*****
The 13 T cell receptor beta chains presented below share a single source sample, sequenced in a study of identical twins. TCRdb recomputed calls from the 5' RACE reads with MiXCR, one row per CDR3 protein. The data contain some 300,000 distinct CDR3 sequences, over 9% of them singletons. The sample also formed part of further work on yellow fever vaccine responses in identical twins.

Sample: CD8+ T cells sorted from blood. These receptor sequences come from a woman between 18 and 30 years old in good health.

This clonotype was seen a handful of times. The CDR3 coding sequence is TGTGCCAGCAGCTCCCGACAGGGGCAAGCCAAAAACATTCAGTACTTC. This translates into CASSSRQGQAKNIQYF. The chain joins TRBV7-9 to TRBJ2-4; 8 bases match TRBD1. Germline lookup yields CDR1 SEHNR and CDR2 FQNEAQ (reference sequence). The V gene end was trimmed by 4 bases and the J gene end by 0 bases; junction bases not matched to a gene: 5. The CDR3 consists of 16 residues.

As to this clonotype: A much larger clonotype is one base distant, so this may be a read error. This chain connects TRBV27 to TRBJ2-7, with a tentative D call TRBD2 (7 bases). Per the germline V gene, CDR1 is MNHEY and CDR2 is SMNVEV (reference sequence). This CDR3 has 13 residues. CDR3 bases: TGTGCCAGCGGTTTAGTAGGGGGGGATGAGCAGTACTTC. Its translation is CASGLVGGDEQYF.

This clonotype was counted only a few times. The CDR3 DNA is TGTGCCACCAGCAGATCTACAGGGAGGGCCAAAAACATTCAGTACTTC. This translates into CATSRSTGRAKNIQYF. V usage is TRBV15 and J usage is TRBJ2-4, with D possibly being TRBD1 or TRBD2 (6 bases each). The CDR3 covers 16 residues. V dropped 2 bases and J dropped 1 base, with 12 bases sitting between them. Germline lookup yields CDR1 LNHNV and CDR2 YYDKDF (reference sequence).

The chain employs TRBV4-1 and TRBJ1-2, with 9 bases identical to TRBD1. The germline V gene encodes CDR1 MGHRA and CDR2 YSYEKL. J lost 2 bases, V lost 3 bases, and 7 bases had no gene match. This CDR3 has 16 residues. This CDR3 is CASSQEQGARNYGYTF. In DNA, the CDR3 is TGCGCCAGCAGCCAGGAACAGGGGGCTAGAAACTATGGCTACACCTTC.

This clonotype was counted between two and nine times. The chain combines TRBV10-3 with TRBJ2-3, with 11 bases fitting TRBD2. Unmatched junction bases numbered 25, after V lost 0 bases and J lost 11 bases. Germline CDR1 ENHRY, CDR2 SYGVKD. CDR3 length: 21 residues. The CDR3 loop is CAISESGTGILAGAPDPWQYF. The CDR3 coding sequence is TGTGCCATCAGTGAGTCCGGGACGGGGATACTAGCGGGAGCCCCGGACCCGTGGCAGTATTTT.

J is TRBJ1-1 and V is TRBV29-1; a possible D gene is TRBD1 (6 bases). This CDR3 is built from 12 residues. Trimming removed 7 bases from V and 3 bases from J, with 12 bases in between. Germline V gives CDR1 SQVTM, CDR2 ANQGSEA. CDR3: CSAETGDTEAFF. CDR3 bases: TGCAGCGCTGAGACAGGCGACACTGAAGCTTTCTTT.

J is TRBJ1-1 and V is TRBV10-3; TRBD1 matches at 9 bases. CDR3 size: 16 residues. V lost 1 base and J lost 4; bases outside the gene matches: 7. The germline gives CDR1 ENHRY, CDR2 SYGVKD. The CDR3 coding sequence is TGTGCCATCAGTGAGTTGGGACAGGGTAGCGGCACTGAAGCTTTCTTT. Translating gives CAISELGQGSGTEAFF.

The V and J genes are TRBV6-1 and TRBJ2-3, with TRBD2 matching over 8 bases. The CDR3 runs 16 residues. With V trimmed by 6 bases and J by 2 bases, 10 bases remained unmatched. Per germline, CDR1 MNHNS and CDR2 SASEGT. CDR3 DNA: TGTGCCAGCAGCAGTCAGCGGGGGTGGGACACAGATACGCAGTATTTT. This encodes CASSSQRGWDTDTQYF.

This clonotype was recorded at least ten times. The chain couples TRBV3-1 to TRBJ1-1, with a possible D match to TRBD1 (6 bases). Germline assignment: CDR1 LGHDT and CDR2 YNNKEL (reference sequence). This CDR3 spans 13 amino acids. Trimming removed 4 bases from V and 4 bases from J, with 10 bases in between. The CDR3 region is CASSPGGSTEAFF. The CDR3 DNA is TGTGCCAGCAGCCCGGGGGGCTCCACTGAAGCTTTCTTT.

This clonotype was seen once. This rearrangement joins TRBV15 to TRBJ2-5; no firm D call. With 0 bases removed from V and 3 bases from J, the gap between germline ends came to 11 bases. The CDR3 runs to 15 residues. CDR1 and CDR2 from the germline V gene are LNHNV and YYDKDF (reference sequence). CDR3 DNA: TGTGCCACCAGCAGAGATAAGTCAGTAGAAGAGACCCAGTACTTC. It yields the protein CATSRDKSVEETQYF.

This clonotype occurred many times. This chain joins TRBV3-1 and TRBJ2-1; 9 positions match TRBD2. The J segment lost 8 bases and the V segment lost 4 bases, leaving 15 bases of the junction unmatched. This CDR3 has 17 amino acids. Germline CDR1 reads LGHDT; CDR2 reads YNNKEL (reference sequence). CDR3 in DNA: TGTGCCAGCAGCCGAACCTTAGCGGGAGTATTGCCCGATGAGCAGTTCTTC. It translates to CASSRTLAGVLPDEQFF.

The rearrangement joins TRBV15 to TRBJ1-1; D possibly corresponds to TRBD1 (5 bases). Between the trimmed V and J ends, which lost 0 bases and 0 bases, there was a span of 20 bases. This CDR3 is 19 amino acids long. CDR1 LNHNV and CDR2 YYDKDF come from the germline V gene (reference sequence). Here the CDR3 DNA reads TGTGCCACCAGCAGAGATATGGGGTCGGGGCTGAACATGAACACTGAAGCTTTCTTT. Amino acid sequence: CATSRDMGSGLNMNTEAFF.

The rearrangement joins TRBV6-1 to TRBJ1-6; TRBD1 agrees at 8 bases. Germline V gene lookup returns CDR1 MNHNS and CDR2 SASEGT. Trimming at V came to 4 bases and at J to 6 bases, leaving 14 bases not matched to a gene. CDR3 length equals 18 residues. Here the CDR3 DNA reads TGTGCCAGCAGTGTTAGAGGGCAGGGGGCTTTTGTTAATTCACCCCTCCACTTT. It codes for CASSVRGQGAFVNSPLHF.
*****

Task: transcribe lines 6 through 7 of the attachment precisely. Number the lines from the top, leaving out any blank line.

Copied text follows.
The chain employs TRBV4-1 and TRBJ1-2, with 9 bases identical to TRBD1. The germline V gene encodes CDR1 MGHRA and CDR2 YSYEKL. J lost 2 bases, V lost 3 bases, and 7 bases had no gene match. This CDR3 has 16 residues. This CDR3 is CASSQEQGARNYGYTF. In DNA, the CDR3 is TGCGCCAGCAGCCAGGAACAGGGGGCTAGAAACTATGGCTACACCTTC.

This clonotype was counted between two and nine times. The chain combines TRBV10-3 with TRBJ2-3, with 11 bases fitting TRBD2. Unmatched junction bases numbered 25, after V lost 0 bases and J lost 11 bases. Germline CDR1 ENHRY, CDR2 SYGVKD. CDR3 length: 21 residues. The CDR3 loop is CAISESGTGILAGAPDPWQYF. The CDR3 coding sequence is TGTGCCATCAGTGAGTCCGGGACGGGGATACTAGCGGGAGCCCCGGACCCGTGGCAGTATTTT.